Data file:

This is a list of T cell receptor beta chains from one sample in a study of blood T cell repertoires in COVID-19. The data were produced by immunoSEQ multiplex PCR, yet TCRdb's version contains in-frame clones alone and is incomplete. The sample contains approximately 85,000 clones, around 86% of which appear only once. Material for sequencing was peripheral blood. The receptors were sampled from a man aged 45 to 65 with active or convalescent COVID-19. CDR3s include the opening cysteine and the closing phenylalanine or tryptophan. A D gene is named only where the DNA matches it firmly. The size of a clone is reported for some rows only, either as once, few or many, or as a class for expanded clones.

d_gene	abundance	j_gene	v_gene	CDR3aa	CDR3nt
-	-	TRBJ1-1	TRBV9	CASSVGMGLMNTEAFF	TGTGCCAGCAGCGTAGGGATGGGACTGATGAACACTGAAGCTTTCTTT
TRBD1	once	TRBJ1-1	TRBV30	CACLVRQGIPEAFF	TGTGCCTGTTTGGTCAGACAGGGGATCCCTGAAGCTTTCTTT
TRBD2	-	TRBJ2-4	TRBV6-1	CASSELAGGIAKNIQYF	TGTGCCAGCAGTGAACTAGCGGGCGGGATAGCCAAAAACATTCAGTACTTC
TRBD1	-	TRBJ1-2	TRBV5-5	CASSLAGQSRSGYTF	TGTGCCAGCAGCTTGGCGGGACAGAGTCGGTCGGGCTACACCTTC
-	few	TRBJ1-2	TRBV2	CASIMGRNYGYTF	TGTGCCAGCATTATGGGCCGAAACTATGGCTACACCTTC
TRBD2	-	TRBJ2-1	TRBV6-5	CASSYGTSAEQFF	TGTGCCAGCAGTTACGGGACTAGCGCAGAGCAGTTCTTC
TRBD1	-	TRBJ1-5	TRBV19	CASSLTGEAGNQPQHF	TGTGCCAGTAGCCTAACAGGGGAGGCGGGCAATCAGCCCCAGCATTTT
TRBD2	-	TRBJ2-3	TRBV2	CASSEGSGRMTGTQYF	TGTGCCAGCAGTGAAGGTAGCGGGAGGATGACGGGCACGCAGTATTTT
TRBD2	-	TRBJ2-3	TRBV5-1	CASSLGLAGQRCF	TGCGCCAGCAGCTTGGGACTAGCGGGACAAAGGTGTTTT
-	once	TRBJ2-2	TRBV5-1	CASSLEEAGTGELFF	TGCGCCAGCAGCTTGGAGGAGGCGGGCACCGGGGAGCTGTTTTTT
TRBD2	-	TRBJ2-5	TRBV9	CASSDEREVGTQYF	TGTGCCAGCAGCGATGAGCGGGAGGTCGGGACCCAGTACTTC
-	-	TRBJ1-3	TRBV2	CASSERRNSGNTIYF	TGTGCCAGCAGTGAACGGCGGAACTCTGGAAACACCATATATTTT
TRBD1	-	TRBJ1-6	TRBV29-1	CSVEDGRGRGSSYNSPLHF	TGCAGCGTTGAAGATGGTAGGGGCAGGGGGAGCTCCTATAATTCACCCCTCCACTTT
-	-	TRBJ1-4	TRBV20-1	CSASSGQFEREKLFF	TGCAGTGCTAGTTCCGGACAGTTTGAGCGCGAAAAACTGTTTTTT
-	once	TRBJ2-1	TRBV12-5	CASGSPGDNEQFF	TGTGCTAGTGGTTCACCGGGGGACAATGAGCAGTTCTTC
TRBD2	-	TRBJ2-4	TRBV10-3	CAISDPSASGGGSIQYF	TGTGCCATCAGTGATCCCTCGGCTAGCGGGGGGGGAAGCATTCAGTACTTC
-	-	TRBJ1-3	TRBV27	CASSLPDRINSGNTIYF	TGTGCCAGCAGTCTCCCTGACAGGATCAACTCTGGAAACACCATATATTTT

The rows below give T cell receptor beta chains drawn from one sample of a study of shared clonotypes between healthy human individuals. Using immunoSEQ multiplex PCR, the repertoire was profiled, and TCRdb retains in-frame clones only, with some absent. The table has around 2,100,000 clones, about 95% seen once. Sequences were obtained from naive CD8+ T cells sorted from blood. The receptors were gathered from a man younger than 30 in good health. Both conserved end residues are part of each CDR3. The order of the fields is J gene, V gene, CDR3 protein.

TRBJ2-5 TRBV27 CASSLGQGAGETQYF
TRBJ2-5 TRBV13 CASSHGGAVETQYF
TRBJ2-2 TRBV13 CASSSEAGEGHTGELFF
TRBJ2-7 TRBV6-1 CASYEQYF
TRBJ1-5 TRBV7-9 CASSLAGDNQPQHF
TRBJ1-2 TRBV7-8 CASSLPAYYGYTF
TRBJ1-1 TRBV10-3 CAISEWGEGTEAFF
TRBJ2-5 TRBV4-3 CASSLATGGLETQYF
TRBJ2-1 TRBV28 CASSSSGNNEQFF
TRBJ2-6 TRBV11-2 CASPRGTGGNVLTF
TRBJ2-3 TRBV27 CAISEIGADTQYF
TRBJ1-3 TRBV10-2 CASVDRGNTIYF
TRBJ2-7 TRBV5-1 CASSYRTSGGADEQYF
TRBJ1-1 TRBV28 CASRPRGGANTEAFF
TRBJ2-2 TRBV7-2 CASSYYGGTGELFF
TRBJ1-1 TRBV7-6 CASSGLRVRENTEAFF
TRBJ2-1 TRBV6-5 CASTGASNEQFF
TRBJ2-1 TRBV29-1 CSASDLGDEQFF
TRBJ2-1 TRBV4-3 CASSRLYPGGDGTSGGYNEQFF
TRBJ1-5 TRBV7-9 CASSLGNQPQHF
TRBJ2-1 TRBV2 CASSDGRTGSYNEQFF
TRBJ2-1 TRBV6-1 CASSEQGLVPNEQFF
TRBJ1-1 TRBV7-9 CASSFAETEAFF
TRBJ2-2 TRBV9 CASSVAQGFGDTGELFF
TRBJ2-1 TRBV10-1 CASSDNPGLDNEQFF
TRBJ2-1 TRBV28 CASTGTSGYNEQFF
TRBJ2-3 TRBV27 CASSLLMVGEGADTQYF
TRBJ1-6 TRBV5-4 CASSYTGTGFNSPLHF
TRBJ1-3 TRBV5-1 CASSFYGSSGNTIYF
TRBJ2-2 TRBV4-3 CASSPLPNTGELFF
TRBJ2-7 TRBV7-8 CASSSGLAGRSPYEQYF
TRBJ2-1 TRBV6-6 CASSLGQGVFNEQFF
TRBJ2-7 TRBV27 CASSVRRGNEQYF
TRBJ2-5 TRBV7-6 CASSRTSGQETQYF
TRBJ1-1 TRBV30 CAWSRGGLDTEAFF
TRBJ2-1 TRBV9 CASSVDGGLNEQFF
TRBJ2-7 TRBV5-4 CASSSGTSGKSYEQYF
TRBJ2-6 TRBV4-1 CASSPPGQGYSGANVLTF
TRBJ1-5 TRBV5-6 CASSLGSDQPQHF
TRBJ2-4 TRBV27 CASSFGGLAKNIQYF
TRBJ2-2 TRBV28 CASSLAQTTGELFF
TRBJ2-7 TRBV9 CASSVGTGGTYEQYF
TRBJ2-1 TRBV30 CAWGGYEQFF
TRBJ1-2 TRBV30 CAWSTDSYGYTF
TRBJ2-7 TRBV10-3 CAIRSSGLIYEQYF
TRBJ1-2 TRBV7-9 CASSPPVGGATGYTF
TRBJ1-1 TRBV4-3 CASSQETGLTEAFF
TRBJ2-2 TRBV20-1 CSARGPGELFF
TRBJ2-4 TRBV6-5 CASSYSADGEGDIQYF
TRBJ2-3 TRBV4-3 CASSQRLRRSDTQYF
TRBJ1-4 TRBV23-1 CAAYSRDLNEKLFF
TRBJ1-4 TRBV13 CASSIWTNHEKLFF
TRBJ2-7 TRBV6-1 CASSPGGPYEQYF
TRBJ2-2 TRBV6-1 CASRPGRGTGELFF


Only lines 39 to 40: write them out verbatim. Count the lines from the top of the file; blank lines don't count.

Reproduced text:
TRBJ2-1 TRBV4-3 CASSRLYPGGDGTSGGYNEQFF
TRBJ1-5 TRBV7-9 CASSLGNQPQHF